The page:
The Commonwealth does not explicitly challenge the Superior Court judge's conclusion that trial properly could have gone forward on September 25 on those portions of the one complaint that may not have required proof that the defendant was under the influence of alcohol. The complaint, which is quoted in part in note 1 above, might arguably be read as charging only a crime or crimes which involved the use of a motor vehicle while under the influence of intoxicating liquor. If so, the Commonwealth could not have proved any charge then pending against the defendant, and it had no case at all on which it could have gone forward. We need not decide whether the Superior Court judge was correct in concluding that a portion of the charges could properly have gone to trial on September 25. [Note 5]
We review the propriety of the dismissal of the indictments on the same record as that which was before the Superior Court judge. Although we give deference to his conclusions, they are entitled to no special weight in the appellate process. It is significant here that the issue is not, as the Commonwealth urges, whether the defendant was entitled as a matter of right to allowance of his motion to dismiss the application for complaints filed on September 25. The question before us, as it was before the Superior Court judge, is whether the District Court judge exceeded his authority in deciding to dismiss the application for complaints.
Rule 36 (c) of the Mass. R. Crim. P., 378 Mass. 909 (1979), requires dismissal of charges "where the judge after an examination and consideration of all attendant circumstances determines that: (1) the conduct of the prosecuting attorney in bringing the defendant to trial has been unreasonably lacking in diligence and (2) this conduct on the part of the prosecuting attorney has resulted in prejudice to the defendant." Certainly, as the Commonwealth concedes, the prosecution was unreasonably lacking in diligence in bringing the defendant to trial. We may infer that the District Court judge relied on the assumed anxiety and concern of the defendant resulting from the delay. There was no other demonstration of prejudice to the defendant. We need not decide under what, if any, circumstances, where there has been a lack of prosecutorial diligence, assumed anxiety and concern alone would constitute prejudice to a defendant mandating dismissal, under rule 36 (c), of charges against him. Rule 36 (c) concerns the mandatory dismissal of charges. We do not read rule 36 (c) as denying a judge the inherent right in his discretion to determine that an application for complaints should be dismissed in circumstances such as are presented in this case.
It was within the discretion of the District Court judge to allow a motion to dismiss the application for complaints where, through the conceded negligent inattention of the prosecutor, the defendant had previously been brought to the day of trial on the same or related charges and the prosecutor had withdrawn the charges for reasons he had known for weeks were likely to require that trial not take place on that day. While we do not say that we would have allowed the motion to dismiss the application for complaints filed on September 25, we do say that it was not an abuse of the District Court judge's discretion to act as he did, once he concluded that the defendant had been denied a speedy trial. "We conclude that, on the basis of the record before us, the action of the judge, though not required was permitted and we therefore affirm the judgment[s] of dismissal." Commonwealth v. Rodriguez, 380 Mass. 643 , 643-644 (1980).
When a complaint for an offense has been dismissed on speedy trial grounds, a subsequent prosecution for the same and any related offense is barred. Commonwealth v. Ludwig, 370 Mass. 31 , 34 (1976).
The Superior Court judge was, therefore, correct in dismissing the indictments.
[Note 1] The homicide-by-vehicle complaint had alleged conjunctively (i.e., with the word "and") that the defendant had operated "a motor vehicle while under the influence of intoxicating liquor and recklessly or negligently so that the lives or safety of the public might be endangered and by such operation did cause the death of . . . " (emphasis added). To conform to the disjunctive expression in G. L. c. 90, Section 24G, the Commonwealth also moved on September 25 to substitute the word "or" for the word "and."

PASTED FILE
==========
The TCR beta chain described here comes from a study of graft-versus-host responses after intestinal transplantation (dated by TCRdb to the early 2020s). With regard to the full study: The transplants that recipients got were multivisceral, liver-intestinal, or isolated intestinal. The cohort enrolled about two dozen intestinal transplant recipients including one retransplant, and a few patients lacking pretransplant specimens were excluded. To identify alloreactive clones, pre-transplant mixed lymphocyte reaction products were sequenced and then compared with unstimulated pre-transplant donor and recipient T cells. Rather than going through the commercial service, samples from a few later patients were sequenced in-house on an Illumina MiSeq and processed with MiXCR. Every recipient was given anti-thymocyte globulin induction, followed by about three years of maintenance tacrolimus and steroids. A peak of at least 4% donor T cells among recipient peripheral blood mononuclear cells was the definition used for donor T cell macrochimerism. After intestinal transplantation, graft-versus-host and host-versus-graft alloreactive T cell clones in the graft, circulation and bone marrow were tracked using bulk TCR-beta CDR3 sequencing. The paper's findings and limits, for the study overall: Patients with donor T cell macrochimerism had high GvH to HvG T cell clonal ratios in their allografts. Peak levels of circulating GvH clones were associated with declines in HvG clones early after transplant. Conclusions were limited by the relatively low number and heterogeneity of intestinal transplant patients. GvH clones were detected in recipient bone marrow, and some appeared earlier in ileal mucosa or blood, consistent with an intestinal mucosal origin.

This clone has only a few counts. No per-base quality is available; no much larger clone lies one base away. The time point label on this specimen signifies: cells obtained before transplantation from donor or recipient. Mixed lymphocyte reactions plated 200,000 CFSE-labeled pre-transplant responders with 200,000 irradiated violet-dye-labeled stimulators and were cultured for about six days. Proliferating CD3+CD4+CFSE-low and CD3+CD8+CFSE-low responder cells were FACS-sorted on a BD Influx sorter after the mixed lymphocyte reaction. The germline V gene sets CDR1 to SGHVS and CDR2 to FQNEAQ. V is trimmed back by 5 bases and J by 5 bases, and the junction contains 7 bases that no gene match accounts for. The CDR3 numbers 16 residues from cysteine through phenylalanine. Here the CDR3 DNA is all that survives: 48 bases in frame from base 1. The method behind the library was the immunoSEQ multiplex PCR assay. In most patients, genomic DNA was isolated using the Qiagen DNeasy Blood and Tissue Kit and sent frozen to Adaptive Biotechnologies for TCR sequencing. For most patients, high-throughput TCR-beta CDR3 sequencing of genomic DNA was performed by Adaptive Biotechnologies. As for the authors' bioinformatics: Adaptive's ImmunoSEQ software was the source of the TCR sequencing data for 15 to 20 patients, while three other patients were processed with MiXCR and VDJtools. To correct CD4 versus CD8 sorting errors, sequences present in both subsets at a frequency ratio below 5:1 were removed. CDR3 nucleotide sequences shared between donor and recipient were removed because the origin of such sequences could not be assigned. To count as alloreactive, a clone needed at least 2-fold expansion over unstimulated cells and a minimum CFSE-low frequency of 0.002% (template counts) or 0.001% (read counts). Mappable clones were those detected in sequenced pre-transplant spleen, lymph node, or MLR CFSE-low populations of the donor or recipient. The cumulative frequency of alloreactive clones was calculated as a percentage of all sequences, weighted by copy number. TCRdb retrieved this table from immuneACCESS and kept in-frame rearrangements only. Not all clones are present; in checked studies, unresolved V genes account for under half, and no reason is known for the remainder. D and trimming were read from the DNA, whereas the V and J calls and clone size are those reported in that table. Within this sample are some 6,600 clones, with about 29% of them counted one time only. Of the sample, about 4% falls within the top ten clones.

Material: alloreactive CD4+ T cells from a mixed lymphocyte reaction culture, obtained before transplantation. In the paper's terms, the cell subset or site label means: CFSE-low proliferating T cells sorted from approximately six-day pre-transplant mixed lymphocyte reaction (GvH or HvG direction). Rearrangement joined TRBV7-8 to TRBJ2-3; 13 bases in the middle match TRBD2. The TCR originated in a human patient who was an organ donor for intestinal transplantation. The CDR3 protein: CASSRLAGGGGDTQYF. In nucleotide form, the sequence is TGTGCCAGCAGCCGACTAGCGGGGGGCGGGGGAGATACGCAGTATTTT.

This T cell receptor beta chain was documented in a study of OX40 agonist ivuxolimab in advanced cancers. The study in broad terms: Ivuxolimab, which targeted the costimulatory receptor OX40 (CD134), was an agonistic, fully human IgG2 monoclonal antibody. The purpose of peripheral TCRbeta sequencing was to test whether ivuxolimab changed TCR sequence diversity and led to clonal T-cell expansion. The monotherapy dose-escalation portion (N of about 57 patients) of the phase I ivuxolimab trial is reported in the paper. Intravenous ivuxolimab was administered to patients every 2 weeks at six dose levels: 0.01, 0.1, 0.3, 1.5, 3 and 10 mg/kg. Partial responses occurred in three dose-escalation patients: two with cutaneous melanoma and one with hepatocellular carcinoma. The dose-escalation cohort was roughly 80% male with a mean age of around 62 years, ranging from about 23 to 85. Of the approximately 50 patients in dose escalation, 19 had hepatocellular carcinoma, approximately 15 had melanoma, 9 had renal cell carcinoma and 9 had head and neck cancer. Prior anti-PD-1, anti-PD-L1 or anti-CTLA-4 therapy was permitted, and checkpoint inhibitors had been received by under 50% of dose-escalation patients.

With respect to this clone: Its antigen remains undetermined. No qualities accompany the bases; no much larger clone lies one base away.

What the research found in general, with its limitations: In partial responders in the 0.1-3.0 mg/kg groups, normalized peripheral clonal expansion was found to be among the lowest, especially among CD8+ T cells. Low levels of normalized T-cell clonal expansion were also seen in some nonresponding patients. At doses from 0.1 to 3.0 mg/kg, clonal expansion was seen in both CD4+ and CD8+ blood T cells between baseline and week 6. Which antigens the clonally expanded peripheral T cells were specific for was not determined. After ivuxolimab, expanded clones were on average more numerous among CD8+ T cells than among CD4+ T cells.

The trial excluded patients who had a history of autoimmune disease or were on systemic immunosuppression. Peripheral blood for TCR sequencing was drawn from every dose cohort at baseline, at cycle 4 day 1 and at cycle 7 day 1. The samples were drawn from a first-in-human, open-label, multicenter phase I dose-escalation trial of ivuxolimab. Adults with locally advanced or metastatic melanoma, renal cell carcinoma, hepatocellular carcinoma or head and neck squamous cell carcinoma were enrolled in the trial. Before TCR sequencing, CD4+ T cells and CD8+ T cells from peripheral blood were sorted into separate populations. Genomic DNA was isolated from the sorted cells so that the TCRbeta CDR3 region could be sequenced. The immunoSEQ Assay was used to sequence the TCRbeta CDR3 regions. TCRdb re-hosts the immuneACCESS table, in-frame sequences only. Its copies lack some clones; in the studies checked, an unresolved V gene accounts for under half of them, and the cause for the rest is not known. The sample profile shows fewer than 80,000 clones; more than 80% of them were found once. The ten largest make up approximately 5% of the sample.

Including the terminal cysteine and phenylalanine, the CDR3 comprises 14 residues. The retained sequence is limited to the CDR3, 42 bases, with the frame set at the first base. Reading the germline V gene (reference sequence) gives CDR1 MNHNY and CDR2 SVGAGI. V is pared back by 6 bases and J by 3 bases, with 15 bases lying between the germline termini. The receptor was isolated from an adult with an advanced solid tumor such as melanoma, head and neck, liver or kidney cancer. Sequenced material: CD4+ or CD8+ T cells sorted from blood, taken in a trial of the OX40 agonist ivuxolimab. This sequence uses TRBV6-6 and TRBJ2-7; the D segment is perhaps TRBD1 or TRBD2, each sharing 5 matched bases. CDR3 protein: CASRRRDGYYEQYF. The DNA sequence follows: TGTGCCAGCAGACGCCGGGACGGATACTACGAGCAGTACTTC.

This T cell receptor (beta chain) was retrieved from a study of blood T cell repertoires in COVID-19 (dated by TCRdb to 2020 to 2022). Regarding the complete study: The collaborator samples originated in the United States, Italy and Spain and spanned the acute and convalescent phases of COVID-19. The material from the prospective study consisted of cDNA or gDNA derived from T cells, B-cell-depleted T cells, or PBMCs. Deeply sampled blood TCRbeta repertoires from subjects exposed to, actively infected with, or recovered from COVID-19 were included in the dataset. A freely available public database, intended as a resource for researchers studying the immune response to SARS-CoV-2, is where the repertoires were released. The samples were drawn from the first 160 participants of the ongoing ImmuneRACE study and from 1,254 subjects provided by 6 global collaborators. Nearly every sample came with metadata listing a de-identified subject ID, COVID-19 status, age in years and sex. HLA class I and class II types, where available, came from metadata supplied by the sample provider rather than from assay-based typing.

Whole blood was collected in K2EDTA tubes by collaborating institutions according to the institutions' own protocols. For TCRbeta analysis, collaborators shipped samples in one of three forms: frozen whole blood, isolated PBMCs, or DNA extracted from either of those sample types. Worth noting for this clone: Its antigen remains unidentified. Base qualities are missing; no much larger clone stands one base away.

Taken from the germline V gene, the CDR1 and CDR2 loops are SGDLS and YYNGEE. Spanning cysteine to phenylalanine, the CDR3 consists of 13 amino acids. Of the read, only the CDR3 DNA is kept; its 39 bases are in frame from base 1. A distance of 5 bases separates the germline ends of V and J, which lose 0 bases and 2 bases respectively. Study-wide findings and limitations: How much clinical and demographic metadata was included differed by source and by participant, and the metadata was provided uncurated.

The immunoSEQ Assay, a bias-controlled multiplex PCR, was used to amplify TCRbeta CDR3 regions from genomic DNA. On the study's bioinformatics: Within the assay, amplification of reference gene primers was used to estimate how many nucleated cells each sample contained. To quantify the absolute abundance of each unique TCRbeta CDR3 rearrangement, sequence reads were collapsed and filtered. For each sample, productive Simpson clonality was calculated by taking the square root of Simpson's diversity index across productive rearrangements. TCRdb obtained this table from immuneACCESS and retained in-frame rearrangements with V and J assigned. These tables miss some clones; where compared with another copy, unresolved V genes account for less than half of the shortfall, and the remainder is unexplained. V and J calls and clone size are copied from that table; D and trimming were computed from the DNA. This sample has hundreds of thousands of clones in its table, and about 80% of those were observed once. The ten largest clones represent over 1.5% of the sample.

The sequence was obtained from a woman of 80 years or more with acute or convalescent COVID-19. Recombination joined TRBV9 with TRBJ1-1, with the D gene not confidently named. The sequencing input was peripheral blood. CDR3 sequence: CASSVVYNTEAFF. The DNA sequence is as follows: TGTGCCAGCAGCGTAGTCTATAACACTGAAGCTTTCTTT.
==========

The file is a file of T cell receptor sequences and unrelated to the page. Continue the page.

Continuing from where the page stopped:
[Note 2] In what we have set forth in this paragraph we are faithful to the record. "Applications for Complaints are presented only by police officers who have made an arrest without a warrant." The Complaint Procedure, Committee on Standards, District Courts of Massachusetts Sections 2:00, 3:00, Commentaries (1975). It may be that the defendant was not under arrest, and, thus, the circumstances of this case involved an application for the issuance of process. In such a situation, the magistrate has discretion in deciding whether probable cause exists warranting the commencement of a criminal proceeding. Id. See G. L. c. 276, Section 22.
[Note 3] Massachusetts R. Crim. P. 36 (e), 378 Mass. 909 (1979), provides that "[a] dismissal of any charge ordered pursuant to any provision of this rule shall apply to all related offenses." The Superior Court judge's conclusion assumes that the District Court judge dismissed at least one charge pursuant to rule 36, a point we need not decide.
[Note 4] We assume in the Commonwealth's favor that, pursuant to Mass. R. Crim. P. 15 (b) (1), 378 Mass. 882 (1979), it may appeal from the dismissal of the indictments. The defendant argues that the Commonwealth appeals too late because it should have appealed from the District Court judge's dismissal of the complaints (or, stated more accurately, from the allowance of the motion to dismiss the application for complaints filed on September 25). Massachusetts R. Crim. P. 15 (a) (1) allows the Commonwealth to appeal from a decision of a District Court judge granting a motion to dismiss a complaint pursuant to rule 13 (c). Rule 15 (a) says nothing about the Commonwealth's right to appeal from a decision to dismiss an application for complaints and it says nothing expressly to limit the Commonwealth from appealing from the dismissal of an indictment because a complaint charging the same offense had been dismissed.
[Note 5] One might speculate that, if that case had gone to trial on this complaint, the defendant, contrary to his position before this court, would have argued that a fair reading of the complaint required the conclusion that every crime charged depended on proof that he was operating a motor vehicle under the influence of intoxicating liquor.
If the Commonwealth could properly have obtained a guilty finding under the complaint without proof that the defendant was operating under the influence of intoxicating liquor, the Superior Court judge's conclusion was clearly correct that there was no justification for the prosecution's dismissal of the charges and the seeking of new complaints which, in large part, charged the same crimes.